There is an article in the April edition of "O" that made me really annoyed. It's called "Think Like a Thin Person" and the author is Barbara Graham.
The article's premise is that "in order to keep weight off, you have to learn that hunger is not an emergency." Graham talks to psychologist Judith Beck, who is pioneering this new form of cognitive behavior therapy. Beck's idea is that we all have to overcome the idea that "we cannot withstand hunger." How? By skipping a meal -- one
time -- and "learning that hunger comes and goes"... which (according to Beck) will lead us to the revelation that "we never have to worry about feeling hungry again" (presumably, the reason we fat people have got weight problems is that we interpret our feelings of wild hunger to mean that we are going to die within 15 minutes).
To be honest, the connection between this revelation and losing weight or keeping it off is never spelled out even this clearly. But Beck is indubitably an expert, as Graham informs us that "...[Beck] was a veteran yo-yo dieter who lost 15 pounds ten years ago and has kept it off ever since."
OK, I'm sorry, I think I am sounding a little angry here. But this article actually did make me angry. I think it's incredibly irresponsible of the magazine to print this as if it were sound, rational advice for people struggling with an actual weight problem. It goes contrary to everything I know (from hard-won experience) about how to lose weight and keep it off -- namely, that allowing myself to get to the point of famished hunger is about the single most self-sabotaging thing I can do, whether I am losing or maintaining my weight. And it feels incredibly patronizing to me to be told that I need to "learn" that "hunger is not an emergency." As if the reason my body goes berserk when I get to that point is because I am uneducated (or, reading between the lines, because I am really just a weak/lazy person looking for any excuse to overeat) -- not because of physical forces and differences between my body and that of a woman whose credentials are that she's "lost 15 pounds." Wow.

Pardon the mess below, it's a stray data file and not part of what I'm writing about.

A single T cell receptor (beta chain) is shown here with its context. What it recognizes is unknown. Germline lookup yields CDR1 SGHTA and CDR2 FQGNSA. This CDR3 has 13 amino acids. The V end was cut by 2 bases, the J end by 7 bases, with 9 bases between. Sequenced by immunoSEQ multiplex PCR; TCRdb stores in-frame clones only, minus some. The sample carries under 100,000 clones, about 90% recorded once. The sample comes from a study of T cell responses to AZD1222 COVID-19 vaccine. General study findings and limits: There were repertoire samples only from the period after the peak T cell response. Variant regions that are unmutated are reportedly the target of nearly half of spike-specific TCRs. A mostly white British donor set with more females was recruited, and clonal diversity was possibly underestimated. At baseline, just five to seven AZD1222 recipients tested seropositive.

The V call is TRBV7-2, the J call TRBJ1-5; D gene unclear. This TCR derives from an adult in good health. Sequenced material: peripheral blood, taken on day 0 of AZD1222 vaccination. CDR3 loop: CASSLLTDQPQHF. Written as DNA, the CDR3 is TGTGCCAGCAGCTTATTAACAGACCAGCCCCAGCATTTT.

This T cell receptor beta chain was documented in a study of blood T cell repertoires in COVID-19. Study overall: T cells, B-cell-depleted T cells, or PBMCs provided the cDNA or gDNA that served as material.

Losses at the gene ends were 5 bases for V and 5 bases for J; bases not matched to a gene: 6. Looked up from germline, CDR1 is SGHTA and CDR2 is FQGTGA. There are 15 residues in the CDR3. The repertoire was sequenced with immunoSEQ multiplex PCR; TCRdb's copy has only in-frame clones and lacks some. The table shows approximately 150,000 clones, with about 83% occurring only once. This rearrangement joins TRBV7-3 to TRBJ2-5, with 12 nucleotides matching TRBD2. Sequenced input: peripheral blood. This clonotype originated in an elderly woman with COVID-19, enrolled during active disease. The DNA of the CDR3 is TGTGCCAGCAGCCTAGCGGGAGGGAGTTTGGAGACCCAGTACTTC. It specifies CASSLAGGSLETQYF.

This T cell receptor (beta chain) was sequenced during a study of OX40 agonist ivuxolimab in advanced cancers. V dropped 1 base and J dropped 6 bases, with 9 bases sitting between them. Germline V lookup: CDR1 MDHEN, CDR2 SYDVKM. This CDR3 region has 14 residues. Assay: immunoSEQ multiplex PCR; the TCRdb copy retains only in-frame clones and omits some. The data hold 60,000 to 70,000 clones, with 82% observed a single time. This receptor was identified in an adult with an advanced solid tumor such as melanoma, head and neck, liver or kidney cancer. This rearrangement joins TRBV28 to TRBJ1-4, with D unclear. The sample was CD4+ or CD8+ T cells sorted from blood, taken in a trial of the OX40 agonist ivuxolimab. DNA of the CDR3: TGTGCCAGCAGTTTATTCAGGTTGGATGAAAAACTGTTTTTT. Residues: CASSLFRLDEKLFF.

I normally love the O magazine, but I think they made a big mistake with this one. I'm not naive enough to think that Oprah personally reads/approves every story that goes into the publication, but she of all people should be wary of foisting such obviously suspect advice on her readers who hang on her every pronouncement.